• Bloomberg

  • SHARE

China wants the 2022 Beijing Winter Olympics to go off without a hitch — and without jeopardizing the country’s “zero COVID” strategy. That suggests broader and stricter restrictions compared with Tokyo’s Summer Games, which logged around 430 cases.

Beijing organizers haven’t announced their COVID containment measures, though long quarantines and athlete bubbles are inevitable. Authorities also plan to limit international arrivals ahead of and during the events.

Meanwhile, another mass athletic event will begin next week in Xi’an, showcasing measures Beijing might employ. Some 13,000 of the country’s top athletes will compete in the National Games, the biggest domestic sporting event since the pandemic began and widely considered a run-up to the Olympics, which begin Feb. 4.

In preparation, local authorities closed more than 4,000 restaurants, bars and tourist hotspots in mid-August and began mandatory COVID-19 testing among Xi’An’s 13 million residents. During the games period, Shaanxi province will require all incoming travelers to have a negative COVID test result.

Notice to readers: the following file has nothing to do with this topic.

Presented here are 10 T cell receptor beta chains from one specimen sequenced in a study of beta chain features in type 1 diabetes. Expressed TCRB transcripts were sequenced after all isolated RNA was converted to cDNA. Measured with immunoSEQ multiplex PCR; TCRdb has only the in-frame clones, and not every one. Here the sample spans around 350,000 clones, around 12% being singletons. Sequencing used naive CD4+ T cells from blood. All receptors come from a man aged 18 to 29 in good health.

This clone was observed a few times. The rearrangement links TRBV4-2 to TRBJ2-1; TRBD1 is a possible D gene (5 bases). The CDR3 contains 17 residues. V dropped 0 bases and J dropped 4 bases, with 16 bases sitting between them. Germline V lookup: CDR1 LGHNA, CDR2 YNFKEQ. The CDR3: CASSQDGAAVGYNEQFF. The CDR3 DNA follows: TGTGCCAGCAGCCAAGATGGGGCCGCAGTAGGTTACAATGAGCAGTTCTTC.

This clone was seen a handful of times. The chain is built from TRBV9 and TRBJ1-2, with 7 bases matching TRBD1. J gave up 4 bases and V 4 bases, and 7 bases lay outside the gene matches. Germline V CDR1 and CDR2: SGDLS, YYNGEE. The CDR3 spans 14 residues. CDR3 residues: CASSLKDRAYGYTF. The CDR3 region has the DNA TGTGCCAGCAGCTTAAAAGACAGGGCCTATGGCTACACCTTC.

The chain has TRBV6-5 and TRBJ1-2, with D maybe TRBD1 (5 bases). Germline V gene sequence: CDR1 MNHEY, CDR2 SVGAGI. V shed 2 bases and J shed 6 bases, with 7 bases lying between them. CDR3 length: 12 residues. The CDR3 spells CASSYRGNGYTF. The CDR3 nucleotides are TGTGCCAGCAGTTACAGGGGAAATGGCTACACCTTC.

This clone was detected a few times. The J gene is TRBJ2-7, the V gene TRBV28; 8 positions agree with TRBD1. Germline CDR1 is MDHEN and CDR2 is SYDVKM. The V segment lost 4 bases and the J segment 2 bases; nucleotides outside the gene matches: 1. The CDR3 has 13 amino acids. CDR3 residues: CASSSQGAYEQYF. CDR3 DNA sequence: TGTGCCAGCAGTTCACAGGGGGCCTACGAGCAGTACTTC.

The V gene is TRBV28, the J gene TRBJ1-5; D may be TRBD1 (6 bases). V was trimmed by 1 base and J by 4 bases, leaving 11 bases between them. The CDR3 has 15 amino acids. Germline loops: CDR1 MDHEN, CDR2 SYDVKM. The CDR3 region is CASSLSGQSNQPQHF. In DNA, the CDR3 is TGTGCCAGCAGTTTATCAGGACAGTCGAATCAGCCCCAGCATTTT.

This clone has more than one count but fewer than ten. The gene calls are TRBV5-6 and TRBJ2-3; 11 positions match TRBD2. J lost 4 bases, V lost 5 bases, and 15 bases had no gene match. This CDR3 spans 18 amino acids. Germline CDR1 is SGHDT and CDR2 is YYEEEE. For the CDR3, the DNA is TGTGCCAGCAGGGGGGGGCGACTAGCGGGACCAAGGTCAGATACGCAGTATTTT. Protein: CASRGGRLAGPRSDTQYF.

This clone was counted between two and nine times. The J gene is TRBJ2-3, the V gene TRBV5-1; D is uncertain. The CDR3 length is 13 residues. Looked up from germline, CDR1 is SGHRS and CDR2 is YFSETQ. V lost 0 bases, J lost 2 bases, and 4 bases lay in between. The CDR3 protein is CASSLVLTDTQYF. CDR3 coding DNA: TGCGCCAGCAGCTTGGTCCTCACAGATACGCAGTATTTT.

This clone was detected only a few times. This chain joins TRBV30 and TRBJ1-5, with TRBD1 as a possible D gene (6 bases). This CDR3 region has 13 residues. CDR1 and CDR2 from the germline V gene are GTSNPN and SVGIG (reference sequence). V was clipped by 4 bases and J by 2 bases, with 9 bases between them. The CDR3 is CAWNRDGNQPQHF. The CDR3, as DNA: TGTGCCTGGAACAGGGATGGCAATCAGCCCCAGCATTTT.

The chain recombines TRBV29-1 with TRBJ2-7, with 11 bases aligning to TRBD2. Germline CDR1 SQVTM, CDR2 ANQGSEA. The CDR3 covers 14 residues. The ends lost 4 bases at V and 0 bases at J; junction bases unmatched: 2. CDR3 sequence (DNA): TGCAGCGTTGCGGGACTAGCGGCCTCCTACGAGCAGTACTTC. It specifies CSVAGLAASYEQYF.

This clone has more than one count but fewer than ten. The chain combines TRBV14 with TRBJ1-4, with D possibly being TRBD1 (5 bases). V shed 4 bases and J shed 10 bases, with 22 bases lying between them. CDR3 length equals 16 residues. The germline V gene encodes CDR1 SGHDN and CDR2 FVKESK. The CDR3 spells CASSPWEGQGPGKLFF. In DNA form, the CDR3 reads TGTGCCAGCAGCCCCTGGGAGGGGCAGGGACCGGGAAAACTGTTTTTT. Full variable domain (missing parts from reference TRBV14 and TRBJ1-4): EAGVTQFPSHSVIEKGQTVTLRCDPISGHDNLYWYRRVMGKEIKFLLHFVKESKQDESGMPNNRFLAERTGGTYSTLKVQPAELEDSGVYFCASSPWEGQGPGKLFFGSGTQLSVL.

Whether the Winter Olympics will allow spectators remains an open question. Fans from abroad are out of luck — the government plans to cap international arrivals at 30,000, leaving little room for anyone beyond athletes, support personnel and official delegations. But Beijing could still decide to sell tickets to domestic fans.

National Games athletes, some of whom will be fresh off a spectator-free Olympics in Tokyo, will have an audience in Xi’an. Ticket holders must be fully vaccinated for at least 14 days and have a negative COVID-19 test within 72 hours of the event’s start.

Athletes, along with officials and support personnel, also have to be vaccinated, and they’ll be confined to a bubble that includes the dorms and the venues.

Some of these measures may not be practical or possible for Beijing, a city twice the size of Xi’An, or the Winter Olympics, which will feature thousands of athletes from all over the world.

It’s not clear, for example, whether China can require international competitors to be vaccinated. It would be hard to restrict domestic travel to or from the capital, considering events start on the fifth day of the Chinese New Year holiday — peak travel season in the world’s most populous country.

In a time of both misinformation and too much information, quality journalism is more crucial than ever.
By subscribing, you can help us get the story right.

SUBSCRIBE NOW

PHOTO GALLERY (CLICK TO ENLARGE)